284 pages, tables
Over the coming decades, every academic discipline will have to respond to the paradigm of more sustainable life practices because students will be living in a world challenged by competition for resources and climate change, and will demand that every academic discipline demonstrate substantial and corresponding relevance.
This book takes as its point of departure that integrating a component of sustainability into a discipline-specific course arises from an educator asking a simple question: in the coming decades, as humanity faces unprecedented challenges, what can my discipline or area of research contribute toward a better understanding of these issues? The discipline need not be future-oriented: an archaeologist, for instance, could incorporate into a course some aspects of sustainable archaeological practices in areas threatened by rapid climate change, as well as examples of sustainable or unsustainable ways of living practiced by members of the long-gone society under investigation.
This book also argues that courses about sustainability need to cross disciplinary boundaries, both because of the inter-relatedness of the issues, and because students will require the ability to use interdisciplinary approaches to thrive through the multiple careers most of them will face.
The contributions to this book are presented under four sections. "Sustainability as a Core Value in Education" considers the rationale for incorporating sustainability in disciplinary courses. "Teaching Sustainability in the Academic Disciplines" presents eight examples of courses from disciplines as varied as agriculture, composition, engineering, and teacher education. "Education as a Sustainable Practice" reviews how the physical environment of the classroom and the delivery of instruction need themselves to reflect the values being taught. The final section addresses the issues of leadership and long-term institutional change needed to embed sustainable practice as a core value on campus.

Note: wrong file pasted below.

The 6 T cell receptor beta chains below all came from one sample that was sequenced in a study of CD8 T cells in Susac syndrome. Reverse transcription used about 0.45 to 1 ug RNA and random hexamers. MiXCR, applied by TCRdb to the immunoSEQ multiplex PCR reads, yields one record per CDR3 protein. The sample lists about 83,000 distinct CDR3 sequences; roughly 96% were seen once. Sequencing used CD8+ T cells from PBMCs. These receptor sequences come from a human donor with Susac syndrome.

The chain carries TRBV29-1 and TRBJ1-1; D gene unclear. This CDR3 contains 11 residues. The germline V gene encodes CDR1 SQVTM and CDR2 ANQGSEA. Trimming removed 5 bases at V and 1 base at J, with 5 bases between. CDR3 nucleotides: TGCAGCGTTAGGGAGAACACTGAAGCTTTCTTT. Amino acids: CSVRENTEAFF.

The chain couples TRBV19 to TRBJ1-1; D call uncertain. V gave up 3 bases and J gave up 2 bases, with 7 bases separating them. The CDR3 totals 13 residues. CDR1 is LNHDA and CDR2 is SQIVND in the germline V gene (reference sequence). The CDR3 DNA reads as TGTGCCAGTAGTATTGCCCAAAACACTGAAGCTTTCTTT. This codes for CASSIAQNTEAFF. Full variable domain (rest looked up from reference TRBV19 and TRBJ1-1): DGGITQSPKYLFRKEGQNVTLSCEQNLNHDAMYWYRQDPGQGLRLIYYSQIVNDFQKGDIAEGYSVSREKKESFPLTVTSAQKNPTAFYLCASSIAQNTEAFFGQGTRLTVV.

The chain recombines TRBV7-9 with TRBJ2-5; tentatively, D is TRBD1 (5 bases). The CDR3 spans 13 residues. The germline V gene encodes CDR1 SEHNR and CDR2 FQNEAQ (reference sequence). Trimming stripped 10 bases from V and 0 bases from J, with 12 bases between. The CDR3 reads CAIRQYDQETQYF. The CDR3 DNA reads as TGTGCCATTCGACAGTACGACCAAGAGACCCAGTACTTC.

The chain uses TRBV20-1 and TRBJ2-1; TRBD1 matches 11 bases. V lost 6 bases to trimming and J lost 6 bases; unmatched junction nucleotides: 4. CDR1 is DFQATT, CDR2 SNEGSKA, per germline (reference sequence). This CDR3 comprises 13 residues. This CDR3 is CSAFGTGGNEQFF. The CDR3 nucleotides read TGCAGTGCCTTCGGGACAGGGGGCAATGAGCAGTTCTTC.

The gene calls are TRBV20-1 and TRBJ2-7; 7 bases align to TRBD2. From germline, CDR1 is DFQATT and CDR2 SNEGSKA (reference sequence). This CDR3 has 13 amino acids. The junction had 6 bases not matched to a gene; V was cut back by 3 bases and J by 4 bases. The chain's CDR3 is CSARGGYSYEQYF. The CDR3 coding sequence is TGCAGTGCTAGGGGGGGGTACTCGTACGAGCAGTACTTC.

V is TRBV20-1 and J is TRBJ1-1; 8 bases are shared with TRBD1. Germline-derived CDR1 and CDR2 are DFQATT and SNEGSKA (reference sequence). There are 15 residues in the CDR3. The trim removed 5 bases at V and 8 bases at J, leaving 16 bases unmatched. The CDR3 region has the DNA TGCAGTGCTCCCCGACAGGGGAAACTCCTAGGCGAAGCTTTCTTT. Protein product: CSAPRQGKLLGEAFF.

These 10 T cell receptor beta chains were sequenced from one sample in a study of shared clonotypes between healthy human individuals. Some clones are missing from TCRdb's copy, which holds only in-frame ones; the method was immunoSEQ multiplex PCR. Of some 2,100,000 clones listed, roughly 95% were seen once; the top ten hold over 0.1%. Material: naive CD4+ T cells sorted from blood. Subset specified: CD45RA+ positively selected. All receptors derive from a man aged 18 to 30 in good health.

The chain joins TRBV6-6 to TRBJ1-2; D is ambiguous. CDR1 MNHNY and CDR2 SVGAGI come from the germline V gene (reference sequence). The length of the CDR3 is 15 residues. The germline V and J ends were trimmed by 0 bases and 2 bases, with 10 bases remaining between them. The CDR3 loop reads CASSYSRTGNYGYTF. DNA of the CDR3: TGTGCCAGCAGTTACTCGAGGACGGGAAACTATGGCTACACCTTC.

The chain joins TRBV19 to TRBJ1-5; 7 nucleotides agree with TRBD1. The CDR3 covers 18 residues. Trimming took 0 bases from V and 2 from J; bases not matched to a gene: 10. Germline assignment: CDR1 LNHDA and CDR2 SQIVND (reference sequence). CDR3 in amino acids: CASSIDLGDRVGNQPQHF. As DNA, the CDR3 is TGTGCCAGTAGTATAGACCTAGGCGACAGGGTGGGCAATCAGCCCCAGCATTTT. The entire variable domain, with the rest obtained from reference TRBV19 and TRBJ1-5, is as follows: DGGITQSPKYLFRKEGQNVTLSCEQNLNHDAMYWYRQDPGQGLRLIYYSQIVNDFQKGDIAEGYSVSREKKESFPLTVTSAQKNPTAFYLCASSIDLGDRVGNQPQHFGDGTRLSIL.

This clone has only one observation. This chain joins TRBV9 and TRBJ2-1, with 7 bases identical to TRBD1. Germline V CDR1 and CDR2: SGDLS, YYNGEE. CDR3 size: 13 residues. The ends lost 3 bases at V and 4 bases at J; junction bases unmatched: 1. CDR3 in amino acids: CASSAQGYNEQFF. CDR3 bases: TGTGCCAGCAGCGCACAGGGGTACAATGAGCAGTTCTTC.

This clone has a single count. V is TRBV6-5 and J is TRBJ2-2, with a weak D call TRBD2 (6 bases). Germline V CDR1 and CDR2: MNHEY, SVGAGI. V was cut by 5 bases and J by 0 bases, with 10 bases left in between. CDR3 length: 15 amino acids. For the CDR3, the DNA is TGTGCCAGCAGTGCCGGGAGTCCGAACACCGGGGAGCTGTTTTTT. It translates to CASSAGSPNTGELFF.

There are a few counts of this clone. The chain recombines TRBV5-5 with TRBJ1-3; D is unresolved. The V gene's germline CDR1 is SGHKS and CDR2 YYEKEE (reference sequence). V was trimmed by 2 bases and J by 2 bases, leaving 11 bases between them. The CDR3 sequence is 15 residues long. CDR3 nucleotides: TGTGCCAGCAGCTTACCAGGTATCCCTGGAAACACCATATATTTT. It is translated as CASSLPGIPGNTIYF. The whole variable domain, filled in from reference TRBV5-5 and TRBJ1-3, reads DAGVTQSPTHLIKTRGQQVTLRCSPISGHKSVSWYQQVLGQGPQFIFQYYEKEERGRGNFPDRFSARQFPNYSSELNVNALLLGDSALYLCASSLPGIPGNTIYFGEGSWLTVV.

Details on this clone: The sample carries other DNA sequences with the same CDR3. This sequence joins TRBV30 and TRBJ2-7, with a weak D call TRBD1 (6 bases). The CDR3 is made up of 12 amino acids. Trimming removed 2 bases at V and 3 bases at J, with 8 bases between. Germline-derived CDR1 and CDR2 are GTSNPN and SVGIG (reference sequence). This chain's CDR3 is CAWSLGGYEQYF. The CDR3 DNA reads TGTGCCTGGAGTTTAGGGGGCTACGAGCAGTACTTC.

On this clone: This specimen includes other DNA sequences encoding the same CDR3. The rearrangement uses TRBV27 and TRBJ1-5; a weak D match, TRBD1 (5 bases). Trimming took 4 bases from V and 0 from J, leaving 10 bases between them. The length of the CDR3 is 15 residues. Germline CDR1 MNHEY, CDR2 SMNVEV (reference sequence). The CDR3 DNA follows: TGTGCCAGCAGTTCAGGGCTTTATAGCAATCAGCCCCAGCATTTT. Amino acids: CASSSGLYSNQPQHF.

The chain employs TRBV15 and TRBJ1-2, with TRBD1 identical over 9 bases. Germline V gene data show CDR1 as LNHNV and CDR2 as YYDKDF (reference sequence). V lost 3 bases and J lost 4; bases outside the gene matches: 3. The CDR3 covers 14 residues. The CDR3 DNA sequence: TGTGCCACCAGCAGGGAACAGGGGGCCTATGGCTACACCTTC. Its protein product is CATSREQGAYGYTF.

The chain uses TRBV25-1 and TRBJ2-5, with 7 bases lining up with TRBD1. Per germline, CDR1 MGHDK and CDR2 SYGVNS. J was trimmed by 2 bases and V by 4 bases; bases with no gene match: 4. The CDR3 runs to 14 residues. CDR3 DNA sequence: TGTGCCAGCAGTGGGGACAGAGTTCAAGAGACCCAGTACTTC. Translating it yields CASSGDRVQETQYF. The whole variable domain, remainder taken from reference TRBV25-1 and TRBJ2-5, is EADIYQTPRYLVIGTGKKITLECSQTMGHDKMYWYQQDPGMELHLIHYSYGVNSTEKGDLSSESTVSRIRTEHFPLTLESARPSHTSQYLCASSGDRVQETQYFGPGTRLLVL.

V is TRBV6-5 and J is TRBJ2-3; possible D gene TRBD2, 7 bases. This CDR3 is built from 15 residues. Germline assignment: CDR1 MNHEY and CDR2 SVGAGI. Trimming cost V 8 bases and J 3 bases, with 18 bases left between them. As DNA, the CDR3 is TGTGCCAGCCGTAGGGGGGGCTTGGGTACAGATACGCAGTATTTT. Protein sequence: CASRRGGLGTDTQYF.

I. Sustainability as a Core Value in Education
- Sustainability for Everyone: Trespassing Disciplinary Boundaries
- Sustainability as a Core Issue in Diversity and Critical Thinking Education
- Sustainable Happiness and Education: Educating Teachers and Students in the 21st Century
- A Christian Approach to Sustainability
II. Teaching Sustainability in the Academic Disciplines
- Re-Envisioning Ecocomposition: The Rhetoric of Sustainable Energy and the Ecology of Writing
- Sustainably Growing Farmers of the Future: Undergraduate Curriculum in Sustainable Agriculture at the University of Kentucky
- Using a Multi-level Approach to Teach Sustainability to Undergraduate Students in Engineering and Environmental Science
- Environmental Sustainability in Healthcare Management Education
- Teaching Ecotourism in the Backyard of Waikiki, Hawai'i
- Writing Banana Republics and Guano Bonanzas: Consumerism and Globalization in the Composition Classroom
- The Hungry Text: Toward a Sustainable Literary Food Pedagogy
- Who Will Teach the Teachers? Re-orienting Teacher Education for the Values of Sustainability
III. Education as a Sustainable Practice
- Eportfolios in a Liberal Studies Program: An Experiment in Sustainability
- The Paperless Classroom
- Communicating Sustainability: Teaching Sustainable Media Practice
- Unsustainable Aspects of Sustainability
IV. Leadership and Reform Strategies for Long-term Institutional Change
- Teaching Sustainability Leadership
- Teaching Sustainability to Future Professionals in Cultural Resource Organizations
- Breaking the "Methodological Trap" of Sustainability in Academia with Global Learning Environments
- Making Sustainability a Core Value
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